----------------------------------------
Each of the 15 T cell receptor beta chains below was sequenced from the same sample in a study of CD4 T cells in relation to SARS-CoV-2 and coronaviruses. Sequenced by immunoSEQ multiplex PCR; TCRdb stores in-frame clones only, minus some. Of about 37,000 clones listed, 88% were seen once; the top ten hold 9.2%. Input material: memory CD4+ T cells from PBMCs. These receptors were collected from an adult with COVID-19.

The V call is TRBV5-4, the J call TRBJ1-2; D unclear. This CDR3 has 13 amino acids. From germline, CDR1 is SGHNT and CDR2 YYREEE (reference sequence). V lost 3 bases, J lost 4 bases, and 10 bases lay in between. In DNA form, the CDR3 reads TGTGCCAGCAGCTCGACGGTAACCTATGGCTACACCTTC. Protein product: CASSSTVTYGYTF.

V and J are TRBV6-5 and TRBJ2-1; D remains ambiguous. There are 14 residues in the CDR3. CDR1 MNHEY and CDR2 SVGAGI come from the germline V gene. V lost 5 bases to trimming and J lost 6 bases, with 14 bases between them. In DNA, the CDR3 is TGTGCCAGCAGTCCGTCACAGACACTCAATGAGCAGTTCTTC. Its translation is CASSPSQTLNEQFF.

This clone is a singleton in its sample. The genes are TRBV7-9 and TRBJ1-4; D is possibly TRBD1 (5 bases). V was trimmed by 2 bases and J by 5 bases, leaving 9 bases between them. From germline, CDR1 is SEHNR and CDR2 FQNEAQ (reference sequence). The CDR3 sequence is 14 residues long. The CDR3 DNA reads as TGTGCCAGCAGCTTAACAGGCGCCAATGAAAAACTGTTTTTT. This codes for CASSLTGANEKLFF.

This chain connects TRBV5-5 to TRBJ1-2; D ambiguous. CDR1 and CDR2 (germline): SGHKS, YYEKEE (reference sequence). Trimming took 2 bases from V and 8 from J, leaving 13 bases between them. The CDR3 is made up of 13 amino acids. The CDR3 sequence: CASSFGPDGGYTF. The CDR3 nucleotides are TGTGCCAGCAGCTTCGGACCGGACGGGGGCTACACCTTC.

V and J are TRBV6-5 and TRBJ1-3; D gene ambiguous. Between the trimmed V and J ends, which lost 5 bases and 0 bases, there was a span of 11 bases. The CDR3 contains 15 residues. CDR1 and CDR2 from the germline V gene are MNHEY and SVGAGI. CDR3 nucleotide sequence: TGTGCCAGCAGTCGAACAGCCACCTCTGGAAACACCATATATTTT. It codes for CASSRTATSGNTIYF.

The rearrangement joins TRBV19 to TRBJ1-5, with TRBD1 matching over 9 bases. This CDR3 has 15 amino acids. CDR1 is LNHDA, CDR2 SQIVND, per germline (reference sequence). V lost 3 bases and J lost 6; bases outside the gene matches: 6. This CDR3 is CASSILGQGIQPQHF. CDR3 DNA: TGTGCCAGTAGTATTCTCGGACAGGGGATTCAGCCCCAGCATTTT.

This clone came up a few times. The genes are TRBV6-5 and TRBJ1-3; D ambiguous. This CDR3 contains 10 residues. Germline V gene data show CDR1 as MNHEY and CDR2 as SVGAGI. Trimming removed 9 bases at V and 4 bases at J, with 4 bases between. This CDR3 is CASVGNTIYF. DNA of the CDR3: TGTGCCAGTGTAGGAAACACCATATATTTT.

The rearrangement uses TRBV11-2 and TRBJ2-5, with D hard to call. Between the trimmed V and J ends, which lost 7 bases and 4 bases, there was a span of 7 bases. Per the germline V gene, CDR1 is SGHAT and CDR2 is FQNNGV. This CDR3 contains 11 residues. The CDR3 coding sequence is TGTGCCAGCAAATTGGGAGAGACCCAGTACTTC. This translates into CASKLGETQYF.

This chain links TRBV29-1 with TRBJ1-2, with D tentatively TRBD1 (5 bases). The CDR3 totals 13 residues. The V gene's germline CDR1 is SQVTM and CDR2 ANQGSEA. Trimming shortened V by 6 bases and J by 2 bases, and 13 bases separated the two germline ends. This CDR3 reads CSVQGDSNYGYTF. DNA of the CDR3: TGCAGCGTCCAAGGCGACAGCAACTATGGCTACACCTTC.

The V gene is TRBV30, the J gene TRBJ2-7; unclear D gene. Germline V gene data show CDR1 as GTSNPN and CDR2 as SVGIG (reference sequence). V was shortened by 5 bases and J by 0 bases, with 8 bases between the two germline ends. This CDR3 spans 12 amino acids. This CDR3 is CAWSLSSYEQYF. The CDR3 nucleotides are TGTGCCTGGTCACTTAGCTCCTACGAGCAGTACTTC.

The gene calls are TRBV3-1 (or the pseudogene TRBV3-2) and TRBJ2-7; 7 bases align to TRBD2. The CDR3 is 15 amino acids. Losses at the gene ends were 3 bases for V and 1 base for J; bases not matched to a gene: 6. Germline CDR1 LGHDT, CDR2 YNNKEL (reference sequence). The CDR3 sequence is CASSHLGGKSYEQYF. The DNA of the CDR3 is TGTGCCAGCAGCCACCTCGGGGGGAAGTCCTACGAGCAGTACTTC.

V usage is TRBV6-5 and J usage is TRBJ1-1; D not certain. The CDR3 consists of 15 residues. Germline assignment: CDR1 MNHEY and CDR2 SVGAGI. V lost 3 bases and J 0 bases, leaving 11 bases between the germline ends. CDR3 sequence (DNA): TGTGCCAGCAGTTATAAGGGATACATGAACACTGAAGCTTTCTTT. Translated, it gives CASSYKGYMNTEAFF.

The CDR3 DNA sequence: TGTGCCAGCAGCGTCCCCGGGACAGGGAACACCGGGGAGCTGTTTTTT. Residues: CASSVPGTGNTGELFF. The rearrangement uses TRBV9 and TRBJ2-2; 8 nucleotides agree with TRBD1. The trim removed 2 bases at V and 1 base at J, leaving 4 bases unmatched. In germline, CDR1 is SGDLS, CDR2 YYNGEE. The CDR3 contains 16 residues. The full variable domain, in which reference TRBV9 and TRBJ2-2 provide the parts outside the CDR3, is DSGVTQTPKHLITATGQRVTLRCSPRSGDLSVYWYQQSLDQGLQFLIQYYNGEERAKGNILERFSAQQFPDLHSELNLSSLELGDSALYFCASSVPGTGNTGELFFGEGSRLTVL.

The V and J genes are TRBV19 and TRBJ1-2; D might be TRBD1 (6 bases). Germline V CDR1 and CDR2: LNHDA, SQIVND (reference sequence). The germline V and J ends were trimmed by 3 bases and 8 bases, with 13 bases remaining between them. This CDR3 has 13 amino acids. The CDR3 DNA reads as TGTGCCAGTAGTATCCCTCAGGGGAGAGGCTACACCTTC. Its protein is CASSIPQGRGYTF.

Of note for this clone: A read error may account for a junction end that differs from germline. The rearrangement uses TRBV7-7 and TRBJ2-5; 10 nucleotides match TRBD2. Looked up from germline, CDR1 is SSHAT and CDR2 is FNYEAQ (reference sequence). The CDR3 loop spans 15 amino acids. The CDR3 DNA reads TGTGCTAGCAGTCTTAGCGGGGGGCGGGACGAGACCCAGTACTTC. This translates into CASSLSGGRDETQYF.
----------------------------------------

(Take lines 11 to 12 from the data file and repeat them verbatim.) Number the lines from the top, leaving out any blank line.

The V gene is TRBV30, the J gene TRBJ2-7; unclear D gene. Germline V gene data show CDR1 as GTSNPN and CDR2 as SVGIG (reference sequence). V was shortened by 5 bases and J by 0 bases, with 8 bases between the two germline ends. This CDR3 spans 12 amino acids. This CDR3 is CAWSLSSYEQYF. The CDR3 nucleotides are TGTGCCTGGTCACTTAGCTCCTACGAGCAGTACTTC.

The gene calls are TRBV3-1 (or the pseudogene TRBV3-2) and TRBJ2-7; 7 bases align to TRBD2. The CDR3 is 15 amino acids. Losses at the gene ends were 3 bases for V and 1 base for J; bases not matched to a gene: 6. Germline CDR1 LGHDT, CDR2 YNNKEL (reference sequence). The CDR3 sequence is CASSHLGGKSYEQYF. The DNA of the CDR3 is TGTGCCAGCAGCCACCTCGGGGGGAAGTCCTACGAGCAGTACTTC.